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Curcuminoids possess acetylcholinesterase inhibitory and memory enhancing activities
Curcuminoids, a mixture of curcumin, bisdemethoxycurcumin and demethoxycurcumin are considered to represent turmeric, a well known curry spice useful in Alzheimer's disease (AD). The aim of this study was to investigate if curcuminoids possess combination of activities beneficial for AD. Acetylcholinesterase (AChE) inhibitory activity was evaluated in the in-vitro and ex-vivo AChE assay in rats . Morris water maze test  was used to study the effect of compounds on memory in rats. Curcuminoids inhibited AChE in the in-vitro assay with IC50 values of 19.67µM (14.31–25.02; 95% CI; n=5), bisdemethoxycurcumin 16.84µM (15.07–18.60), demethoxycurcumin 33.14µM (29.08–37.19) and curcumin 67.69µM (63.71–71.66) being the least potent. The mixture of curcuminoids was compared with individual components at a fixed dose (10mg/kg) in the ex-vivo AChE assay, where it showed 58.18±3.51% inhibition (mean±SEM; n=5) in rat frontal cortex and 65.79±2.00% in hippocampus. Similarly, bisdemethoxycurcumin and demethoxycurcumin showed 47.56±3.52 and 46.69±2.38% inhibition in frontal cortex and 55.28±3.65 and 44.63±3.99% in hippocampus respectively, while curcumin showed negligible effect (p>0.05). Curcuminoids and all of the individual components showed significant (p<0.01) and comparable memory enhancing effect in scopolamine-induced amnesia. These data indicate that curcuminoids possess AChE inhibitory activity along with memory enhancing effect, which is mediated possibly through more than one mechanisms and this study may explain the medicinal use of turmeric in AD.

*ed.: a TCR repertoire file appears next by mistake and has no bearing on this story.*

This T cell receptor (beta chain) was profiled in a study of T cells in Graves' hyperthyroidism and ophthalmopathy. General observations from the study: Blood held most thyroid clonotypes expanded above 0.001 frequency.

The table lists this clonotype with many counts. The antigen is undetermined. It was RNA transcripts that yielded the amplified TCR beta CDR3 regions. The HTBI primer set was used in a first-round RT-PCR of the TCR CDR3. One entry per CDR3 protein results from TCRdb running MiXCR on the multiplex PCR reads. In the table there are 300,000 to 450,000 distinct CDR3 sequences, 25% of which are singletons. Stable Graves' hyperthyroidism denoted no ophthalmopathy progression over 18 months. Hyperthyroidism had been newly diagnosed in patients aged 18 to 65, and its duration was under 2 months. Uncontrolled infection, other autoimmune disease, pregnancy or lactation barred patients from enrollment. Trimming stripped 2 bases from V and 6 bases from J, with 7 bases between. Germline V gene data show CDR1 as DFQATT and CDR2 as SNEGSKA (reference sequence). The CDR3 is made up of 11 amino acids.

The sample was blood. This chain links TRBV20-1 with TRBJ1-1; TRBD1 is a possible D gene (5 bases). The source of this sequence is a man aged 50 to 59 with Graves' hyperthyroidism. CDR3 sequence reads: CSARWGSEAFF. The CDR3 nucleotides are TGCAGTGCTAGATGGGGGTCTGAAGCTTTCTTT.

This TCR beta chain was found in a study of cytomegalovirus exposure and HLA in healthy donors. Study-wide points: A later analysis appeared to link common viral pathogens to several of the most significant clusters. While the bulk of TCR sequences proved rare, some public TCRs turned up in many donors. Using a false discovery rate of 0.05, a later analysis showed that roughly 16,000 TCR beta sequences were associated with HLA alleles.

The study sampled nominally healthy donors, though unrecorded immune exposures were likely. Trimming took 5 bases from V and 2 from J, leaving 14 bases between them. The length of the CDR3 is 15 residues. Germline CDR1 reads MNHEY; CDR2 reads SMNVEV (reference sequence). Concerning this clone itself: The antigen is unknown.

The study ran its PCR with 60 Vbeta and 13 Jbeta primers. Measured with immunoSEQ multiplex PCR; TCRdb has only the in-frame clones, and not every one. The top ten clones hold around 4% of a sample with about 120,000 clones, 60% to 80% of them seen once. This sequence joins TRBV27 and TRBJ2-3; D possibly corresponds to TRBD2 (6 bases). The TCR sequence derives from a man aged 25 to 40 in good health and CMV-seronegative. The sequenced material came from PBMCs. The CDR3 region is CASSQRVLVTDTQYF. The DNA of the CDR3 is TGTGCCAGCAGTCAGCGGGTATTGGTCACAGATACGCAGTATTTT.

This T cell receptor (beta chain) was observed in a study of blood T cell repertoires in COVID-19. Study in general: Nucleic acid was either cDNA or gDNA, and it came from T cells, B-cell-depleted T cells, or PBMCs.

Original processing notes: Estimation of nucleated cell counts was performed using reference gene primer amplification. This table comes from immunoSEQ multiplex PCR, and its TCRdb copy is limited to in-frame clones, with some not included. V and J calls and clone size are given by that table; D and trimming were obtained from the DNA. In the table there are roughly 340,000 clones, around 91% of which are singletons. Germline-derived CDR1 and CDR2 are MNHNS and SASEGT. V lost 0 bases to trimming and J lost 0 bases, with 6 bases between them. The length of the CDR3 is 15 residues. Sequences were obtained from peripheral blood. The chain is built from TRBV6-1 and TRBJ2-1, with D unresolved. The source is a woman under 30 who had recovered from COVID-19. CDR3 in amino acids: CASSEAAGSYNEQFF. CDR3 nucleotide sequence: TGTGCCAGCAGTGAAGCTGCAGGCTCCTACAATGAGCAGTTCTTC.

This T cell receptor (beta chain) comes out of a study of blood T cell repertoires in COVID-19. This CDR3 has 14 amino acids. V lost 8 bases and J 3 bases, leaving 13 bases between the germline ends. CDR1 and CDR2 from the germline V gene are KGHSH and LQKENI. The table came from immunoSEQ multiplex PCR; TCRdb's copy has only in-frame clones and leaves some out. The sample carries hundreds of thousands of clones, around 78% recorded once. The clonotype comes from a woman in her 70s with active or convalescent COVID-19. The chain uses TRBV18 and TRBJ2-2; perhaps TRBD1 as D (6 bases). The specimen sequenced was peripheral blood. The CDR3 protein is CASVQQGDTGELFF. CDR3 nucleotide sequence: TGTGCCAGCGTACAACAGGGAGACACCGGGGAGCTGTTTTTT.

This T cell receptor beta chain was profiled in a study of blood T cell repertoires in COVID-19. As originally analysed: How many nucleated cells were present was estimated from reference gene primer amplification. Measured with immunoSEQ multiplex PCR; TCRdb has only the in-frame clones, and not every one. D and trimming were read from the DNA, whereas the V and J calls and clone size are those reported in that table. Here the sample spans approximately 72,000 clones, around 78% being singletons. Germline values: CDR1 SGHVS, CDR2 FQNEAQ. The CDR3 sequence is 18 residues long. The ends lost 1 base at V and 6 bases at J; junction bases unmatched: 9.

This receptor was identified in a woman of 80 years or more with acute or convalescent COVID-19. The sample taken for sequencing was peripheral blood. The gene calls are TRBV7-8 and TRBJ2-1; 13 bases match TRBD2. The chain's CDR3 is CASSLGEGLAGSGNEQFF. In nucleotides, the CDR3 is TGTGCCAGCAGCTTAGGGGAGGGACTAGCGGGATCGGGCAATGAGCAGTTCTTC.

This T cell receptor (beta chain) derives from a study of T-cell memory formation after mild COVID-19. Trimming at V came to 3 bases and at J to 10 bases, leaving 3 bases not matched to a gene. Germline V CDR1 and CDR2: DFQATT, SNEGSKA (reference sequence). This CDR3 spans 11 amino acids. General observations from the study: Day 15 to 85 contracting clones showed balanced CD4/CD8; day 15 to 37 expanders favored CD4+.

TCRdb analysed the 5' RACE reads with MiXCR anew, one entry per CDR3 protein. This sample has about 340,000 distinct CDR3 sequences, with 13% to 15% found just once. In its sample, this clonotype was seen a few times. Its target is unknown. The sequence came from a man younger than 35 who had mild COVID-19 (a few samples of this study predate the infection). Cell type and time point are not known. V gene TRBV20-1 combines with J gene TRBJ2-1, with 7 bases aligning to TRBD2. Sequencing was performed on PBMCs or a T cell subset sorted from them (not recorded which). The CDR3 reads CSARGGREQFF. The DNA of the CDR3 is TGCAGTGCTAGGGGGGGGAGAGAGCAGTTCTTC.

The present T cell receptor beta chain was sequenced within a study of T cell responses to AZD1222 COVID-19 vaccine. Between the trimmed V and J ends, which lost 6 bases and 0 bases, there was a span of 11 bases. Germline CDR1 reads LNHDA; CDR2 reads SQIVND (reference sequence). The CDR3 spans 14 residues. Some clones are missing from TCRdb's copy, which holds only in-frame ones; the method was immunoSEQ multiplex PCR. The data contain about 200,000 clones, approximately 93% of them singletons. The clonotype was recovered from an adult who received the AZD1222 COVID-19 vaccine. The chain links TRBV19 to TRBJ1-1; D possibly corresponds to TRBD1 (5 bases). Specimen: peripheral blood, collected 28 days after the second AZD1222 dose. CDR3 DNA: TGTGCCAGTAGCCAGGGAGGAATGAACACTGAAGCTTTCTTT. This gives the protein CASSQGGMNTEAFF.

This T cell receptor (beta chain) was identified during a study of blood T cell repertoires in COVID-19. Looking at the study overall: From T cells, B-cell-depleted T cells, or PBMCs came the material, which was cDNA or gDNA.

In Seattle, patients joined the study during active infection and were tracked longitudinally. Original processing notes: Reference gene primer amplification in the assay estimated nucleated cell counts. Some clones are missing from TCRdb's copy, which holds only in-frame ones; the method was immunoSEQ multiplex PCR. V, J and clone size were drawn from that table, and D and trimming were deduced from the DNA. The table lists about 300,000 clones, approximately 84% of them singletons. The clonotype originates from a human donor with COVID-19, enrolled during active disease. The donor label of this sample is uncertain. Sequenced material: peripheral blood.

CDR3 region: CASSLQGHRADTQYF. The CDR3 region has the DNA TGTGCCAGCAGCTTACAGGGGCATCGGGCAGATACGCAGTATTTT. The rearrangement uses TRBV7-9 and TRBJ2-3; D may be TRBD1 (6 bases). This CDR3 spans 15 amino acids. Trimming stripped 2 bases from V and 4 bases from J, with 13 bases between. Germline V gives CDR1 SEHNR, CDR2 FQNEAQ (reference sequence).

Acknowledgements: This study was supported by the Aga Khan University, Karachi and Higher Education Commission, Pakistan.
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2. Morris, R. (1984)J. Neurosci. Methods 11: 47–60.